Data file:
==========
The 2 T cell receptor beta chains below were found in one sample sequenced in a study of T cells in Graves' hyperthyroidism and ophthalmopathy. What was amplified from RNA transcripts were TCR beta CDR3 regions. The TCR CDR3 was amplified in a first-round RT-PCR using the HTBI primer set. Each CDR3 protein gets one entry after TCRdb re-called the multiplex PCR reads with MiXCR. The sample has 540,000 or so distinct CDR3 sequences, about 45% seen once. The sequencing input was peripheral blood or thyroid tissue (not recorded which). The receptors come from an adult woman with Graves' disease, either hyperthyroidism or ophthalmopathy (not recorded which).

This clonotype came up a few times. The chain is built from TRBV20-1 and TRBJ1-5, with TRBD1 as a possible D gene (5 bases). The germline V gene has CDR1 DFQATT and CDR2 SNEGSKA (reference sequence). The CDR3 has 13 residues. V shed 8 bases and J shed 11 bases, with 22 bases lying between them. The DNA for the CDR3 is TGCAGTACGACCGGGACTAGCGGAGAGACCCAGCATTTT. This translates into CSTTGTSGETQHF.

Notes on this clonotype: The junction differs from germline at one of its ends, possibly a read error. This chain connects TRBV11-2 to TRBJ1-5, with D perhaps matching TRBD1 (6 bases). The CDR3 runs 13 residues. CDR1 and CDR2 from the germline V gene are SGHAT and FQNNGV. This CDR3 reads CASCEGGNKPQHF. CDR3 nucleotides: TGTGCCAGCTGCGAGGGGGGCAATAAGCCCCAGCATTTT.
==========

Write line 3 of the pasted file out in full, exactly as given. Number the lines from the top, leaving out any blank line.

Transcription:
Notes on this clonotype: The junction differs from germline at one of its ends, possibly a read error. This chain connects TRBV11-2 to TRBJ1-5, with D perhaps matching TRBD1 (6 bases). The CDR3 runs 13 residues. CDR1 and CDR2 from the germline V gene are SGHAT and FQNNGV. This CDR3 reads CASCEGGNKPQHF. CDR3 nucleotides: TGTGCCAGCTGCGAGGGGGGCAATAAGCCCCAGCATTTT.